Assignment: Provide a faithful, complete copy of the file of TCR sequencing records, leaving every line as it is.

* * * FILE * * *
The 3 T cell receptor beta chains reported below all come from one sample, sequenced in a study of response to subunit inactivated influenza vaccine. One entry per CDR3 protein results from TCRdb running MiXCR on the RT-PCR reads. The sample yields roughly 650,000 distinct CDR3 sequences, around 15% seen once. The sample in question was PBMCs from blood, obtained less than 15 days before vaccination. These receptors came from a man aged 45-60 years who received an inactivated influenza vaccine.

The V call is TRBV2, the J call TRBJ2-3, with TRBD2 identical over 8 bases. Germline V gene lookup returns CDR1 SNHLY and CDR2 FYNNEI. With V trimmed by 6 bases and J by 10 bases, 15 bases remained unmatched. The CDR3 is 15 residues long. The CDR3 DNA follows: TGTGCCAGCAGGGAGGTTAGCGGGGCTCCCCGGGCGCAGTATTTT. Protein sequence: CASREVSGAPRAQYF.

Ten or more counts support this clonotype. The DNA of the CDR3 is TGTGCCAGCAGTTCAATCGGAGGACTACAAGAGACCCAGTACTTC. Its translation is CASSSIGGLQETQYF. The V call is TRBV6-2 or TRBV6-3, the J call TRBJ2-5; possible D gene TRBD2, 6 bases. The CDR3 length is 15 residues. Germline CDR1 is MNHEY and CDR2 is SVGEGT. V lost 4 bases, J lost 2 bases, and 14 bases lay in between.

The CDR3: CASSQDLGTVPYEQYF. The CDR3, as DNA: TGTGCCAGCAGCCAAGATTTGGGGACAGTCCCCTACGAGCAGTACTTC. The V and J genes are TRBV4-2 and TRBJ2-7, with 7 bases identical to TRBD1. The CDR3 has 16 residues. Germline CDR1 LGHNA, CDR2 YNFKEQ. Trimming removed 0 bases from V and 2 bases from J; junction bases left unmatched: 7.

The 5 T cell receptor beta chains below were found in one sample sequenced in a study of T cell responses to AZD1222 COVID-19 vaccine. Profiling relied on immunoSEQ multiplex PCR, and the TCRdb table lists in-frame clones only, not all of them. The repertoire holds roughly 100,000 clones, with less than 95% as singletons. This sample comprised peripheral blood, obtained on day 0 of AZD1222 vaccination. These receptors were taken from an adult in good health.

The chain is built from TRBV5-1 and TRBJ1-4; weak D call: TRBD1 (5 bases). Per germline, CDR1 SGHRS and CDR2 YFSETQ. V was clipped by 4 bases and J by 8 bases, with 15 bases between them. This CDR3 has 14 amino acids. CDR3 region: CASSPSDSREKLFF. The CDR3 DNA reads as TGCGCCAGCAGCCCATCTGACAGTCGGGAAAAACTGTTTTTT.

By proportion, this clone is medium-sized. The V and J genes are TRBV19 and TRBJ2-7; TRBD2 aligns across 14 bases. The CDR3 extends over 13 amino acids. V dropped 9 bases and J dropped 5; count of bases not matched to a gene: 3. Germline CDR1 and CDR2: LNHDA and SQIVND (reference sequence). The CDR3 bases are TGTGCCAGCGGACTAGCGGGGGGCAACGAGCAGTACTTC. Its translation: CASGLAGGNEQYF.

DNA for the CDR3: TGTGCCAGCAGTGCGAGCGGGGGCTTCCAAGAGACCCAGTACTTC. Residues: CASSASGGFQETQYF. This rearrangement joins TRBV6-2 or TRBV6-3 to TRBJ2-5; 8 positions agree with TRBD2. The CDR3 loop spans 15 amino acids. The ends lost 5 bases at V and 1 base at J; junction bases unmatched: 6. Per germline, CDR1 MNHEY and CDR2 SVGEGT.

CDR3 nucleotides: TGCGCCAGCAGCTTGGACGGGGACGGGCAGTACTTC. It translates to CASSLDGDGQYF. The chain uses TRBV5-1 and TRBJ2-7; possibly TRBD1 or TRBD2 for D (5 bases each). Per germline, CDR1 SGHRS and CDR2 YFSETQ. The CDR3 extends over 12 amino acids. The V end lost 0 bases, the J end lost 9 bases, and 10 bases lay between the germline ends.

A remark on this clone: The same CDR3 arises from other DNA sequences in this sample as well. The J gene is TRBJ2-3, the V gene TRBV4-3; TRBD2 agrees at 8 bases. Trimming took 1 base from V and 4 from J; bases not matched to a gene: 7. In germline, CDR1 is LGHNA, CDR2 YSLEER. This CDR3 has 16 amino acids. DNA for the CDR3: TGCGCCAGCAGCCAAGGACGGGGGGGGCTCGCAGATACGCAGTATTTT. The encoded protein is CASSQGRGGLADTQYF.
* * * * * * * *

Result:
The 3 T cell receptor beta chains reported below all come from one sample, sequenced in a study of response to subunit inactivated influenza vaccine. One entry per CDR3 protein results from TCRdb running MiXCR on the RT-PCR reads. The sample yields roughly 650,000 distinct CDR3 sequences, around 15% seen once. The sample in question was PBMCs from blood, obtained less than 15 days before vaccination. These receptors came from a man aged 45-60 years who received an inactivated influenza vaccine.

The V call is TRBV2, the J call TRBJ2-3, with TRBD2 identical over 8 bases. Germline V gene lookup returns CDR1 SNHLY and CDR2 FYNNEI. With V trimmed by 6 bases and J by 10 bases, 15 bases remained unmatched. The CDR3 is 15 residues long. The CDR3 DNA follows: TGTGCCAGCAGGGAGGTTAGCGGGGCTCCCCGGGCGCAGTATTTT. Protein sequence: CASREVSGAPRAQYF.

Ten or more counts support this clonotype. The DNA of the CDR3 is TGTGCCAGCAGTTCAATCGGAGGACTACAAGAGACCCAGTACTTC. Its translation is CASSSIGGLQETQYF. The V call is TRBV6-2 or TRBV6-3, the J call TRBJ2-5; possible D gene TRBD2, 6 bases. The CDR3 length is 15 residues. Germline CDR1 is MNHEY and CDR2 is SVGEGT. V lost 4 bases, J lost 2 bases, and 14 bases lay in between.

The CDR3: CASSQDLGTVPYEQYF. The CDR3, as DNA: TGTGCCAGCAGCCAAGATTTGGGGACAGTCCCCTACGAGCAGTACTTC. The V and J genes are TRBV4-2 and TRBJ2-7, with 7 bases identical to TRBD1. The CDR3 has 16 residues. Germline CDR1 LGHNA, CDR2 YNFKEQ. Trimming removed 0 bases from V and 2 bases from J; junction bases left unmatched: 7.

The 5 T cell receptor beta chains below were found in one sample sequenced in a study of T cell responses to AZD1222 COVID-19 vaccine. Profiling relied on immunoSEQ multiplex PCR, and the TCRdb table lists in-frame clones only, not all of them. The repertoire holds roughly 100,000 clones, with less than 95% as singletons. This sample comprised peripheral blood, obtained on day 0 of AZD1222 vaccination. These receptors were taken from an adult in good health.

The chain is built from TRBV5-1 and TRBJ1-4; weak D call: TRBD1 (5 bases). Per germline, CDR1 SGHRS and CDR2 YFSETQ. V was clipped by 4 bases and J by 8 bases, with 15 bases between them. This CDR3 has 14 amino acids. CDR3 region: CASSPSDSREKLFF. The CDR3 DNA reads as TGCGCCAGCAGCCCATCTGACAGTCGGGAAAAACTGTTTTTT.

By proportion, this clone is medium-sized. The V and J genes are TRBV19 and TRBJ2-7; TRBD2 aligns across 14 bases. The CDR3 extends over 13 amino acids. V dropped 9 bases and J dropped 5; count of bases not matched to a gene: 3. Germline CDR1 and CDR2: LNHDA and SQIVND (reference sequence). The CDR3 bases are TGTGCCAGCGGACTAGCGGGGGGCAACGAGCAGTACTTC. Its translation: CASGLAGGNEQYF.

DNA for the CDR3: TGTGCCAGCAGTGCGAGCGGGGGCTTCCAAGAGACCCAGTACTTC. Residues: CASSASGGFQETQYF. This rearrangement joins TRBV6-2 or TRBV6-3 to TRBJ2-5; 8 positions agree with TRBD2. The CDR3 loop spans 15 amino acids. The ends lost 5 bases at V and 1 base at J; junction bases unmatched: 6. Per germline, CDR1 MNHEY and CDR2 SVGEGT.

CDR3 nucleotides: TGCGCCAGCAGCTTGGACGGGGACGGGCAGTACTTC. It translates to CASSLDGDGQYF. The chain uses TRBV5-1 and TRBJ2-7; possibly TRBD1 or TRBD2 for D (5 bases each). Per germline, CDR1 SGHRS and CDR2 YFSETQ. The CDR3 extends over 12 amino acids. The V end lost 0 bases, the J end lost 9 bases, and 10 bases lay between the germline ends.

A remark on this clone: The same CDR3 arises from other DNA sequences in this sample as well. The J gene is TRBJ2-3, the V gene TRBV4-3; TRBD2 agrees at 8 bases. Trimming took 1 base from V and 4 from J; bases not matched to a gene: 7. In germline, CDR1 is LGHNA, CDR2 YSLEER. This CDR3 has 16 amino acids. DNA for the CDR3: TGCGCCAGCAGCCAAGGACGGGGGGGGCTCGCAGATACGCAGTATTTT. The encoded protein is CASSQGRGGLADTQYF.